9 steps to finalise your property purchase
What is conveyancing?
Conveyancing is the legal process of transferring ownership of a property. But what exactly happens, and when should it happen? We’ve put together this guide to take you through the process, from booking a house valuation, to the moment the seller accepts your offer to when you collect the keys…and everything in between!
A conveyancing solicitor or conveyancer usually oversees this process.
We’ve explained the process in more detail below.
1. 'Instruct’ a conveyancing solicitor
Before you begin the process, you’ll need to instruct your conveyancer solicitor to oversee the process and progress your purchase.
Our recommended conveyancing solicitor, Simplify, are the UK’s leading independent conveyancing and property services group. They will manage your case online and provide online document signing and verification.
Once you’ve instructed your solicitor, they will draw up a draft contract with you. This will tell you what fees they charge and any deposits you need to pay.
Your solicitor will write to the seller’s solicitor to confirm they’ve been instructed. They will also request a copy of the draft contract and any other details, such as the property’s title and the standard forms.
2. Work with your solicitor on the legal stuff
Your solicitor will examine the draft contract and supporting documents. At this point, they will raise any queries or concerns with the seller’s solicitors. You’ll need to review the forms the seller has completed.
It’s important to ask questions and raise any concerns with your solicitor – they are your first point of contact for any updates on your purchase. It’s a good idea to keep in regular contact with them – they’re working for you and should keep you up to date.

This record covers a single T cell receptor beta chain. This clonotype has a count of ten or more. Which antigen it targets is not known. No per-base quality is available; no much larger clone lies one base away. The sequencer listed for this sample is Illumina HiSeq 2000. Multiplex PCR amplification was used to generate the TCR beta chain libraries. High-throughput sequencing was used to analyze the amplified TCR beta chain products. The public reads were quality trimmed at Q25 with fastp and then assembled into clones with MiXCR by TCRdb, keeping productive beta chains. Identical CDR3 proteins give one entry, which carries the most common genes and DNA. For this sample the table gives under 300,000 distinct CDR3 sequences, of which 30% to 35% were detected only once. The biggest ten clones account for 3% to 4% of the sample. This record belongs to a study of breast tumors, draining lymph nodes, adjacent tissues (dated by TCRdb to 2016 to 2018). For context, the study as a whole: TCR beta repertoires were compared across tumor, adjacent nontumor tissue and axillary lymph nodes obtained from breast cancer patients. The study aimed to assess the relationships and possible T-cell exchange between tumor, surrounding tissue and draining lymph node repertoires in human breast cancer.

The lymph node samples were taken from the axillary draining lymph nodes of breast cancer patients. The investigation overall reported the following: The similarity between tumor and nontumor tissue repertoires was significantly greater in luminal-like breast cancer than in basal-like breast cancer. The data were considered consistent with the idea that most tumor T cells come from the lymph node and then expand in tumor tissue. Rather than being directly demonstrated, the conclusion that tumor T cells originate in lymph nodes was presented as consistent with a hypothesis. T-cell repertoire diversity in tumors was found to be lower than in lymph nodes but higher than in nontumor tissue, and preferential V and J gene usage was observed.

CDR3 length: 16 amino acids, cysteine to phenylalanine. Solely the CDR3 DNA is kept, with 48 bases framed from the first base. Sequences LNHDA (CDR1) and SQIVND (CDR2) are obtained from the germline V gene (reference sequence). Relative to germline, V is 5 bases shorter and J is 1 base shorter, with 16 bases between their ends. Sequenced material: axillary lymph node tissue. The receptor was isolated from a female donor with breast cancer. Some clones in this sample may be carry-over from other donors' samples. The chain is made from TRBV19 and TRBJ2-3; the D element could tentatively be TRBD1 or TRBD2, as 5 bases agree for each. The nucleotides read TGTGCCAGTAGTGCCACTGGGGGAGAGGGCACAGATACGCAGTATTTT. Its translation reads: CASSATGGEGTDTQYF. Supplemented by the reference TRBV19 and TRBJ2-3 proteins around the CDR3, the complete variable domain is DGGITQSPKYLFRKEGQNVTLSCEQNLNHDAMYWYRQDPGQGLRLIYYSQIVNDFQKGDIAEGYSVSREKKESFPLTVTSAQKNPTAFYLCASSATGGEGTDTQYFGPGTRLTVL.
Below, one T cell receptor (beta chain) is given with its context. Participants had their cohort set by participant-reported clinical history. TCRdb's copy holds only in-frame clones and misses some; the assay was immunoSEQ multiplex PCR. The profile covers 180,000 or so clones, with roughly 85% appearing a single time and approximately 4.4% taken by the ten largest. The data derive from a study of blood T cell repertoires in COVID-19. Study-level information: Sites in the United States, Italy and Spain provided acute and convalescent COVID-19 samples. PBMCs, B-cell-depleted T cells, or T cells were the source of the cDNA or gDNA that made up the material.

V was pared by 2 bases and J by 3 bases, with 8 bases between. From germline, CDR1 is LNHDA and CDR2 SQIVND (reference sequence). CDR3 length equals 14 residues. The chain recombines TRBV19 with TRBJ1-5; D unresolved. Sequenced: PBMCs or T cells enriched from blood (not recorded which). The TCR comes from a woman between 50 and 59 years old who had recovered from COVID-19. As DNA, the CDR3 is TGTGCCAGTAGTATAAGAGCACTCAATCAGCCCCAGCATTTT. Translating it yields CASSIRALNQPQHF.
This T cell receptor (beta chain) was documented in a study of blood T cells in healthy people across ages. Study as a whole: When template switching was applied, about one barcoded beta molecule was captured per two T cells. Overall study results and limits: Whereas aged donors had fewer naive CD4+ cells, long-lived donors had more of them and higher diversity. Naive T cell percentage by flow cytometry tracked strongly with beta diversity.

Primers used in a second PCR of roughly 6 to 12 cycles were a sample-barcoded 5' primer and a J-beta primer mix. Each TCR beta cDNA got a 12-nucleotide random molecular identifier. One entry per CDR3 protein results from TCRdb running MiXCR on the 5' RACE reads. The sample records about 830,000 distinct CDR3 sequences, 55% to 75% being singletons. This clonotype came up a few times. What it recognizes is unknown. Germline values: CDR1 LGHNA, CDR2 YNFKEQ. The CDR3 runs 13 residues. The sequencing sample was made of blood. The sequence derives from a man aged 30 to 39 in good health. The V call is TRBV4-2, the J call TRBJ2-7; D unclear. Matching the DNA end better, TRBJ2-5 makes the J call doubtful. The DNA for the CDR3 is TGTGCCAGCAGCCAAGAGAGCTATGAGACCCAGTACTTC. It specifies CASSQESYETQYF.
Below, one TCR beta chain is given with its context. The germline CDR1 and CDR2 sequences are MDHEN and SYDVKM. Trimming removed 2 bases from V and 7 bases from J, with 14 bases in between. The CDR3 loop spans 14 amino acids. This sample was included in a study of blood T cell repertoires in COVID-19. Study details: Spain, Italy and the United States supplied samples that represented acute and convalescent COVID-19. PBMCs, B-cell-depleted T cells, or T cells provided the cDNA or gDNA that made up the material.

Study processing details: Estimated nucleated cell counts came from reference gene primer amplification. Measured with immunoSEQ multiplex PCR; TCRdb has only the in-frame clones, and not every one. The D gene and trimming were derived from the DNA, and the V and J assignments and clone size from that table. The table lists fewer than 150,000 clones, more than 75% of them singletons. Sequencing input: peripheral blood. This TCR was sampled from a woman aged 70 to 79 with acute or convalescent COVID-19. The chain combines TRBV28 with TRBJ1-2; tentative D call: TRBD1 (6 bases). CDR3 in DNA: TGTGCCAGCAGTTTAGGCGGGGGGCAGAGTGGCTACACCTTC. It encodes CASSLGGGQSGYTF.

You’ll also need to check the property ownership information. This is also called the ‘tenure’ type. There are two main forms of tenure: leasehold and freehold. If the property is freehold, it means you’ll own the property outright until you decide to sell it. If it’s leasehold, you’ll only own the building for a set number of years, but not the land it sits on.
If you’re selling your own property
You can check which forms you’ll need to complete, and the documents you’ll need to help you do this.
3. Carry out searches on your new property
Property searches help you find out things about the property you want to buy. Your solicitor will carry these out to make sure there isn’t anything to worry about.
Your solicitor will recommend some property searches as a good thing to do during the process. However, mortgage lenders will request some searches as a legal requirement to protect them from any potential liabilities.
Here are the main property searches that your solicitor will carry out on your behalf.
4. Carry out a survey on your new property
A property survey is an inspection of a property’s condition. A surveyor will carry out an inspection and prepare a report on what they've found. They will highlight what repairs or alterations are needed. This could be anything from something small like addressing a damp patch, to something more serious like replacing a whole wall! You’ll also get an idea of the various features of the property - for example, the types of walls and windows.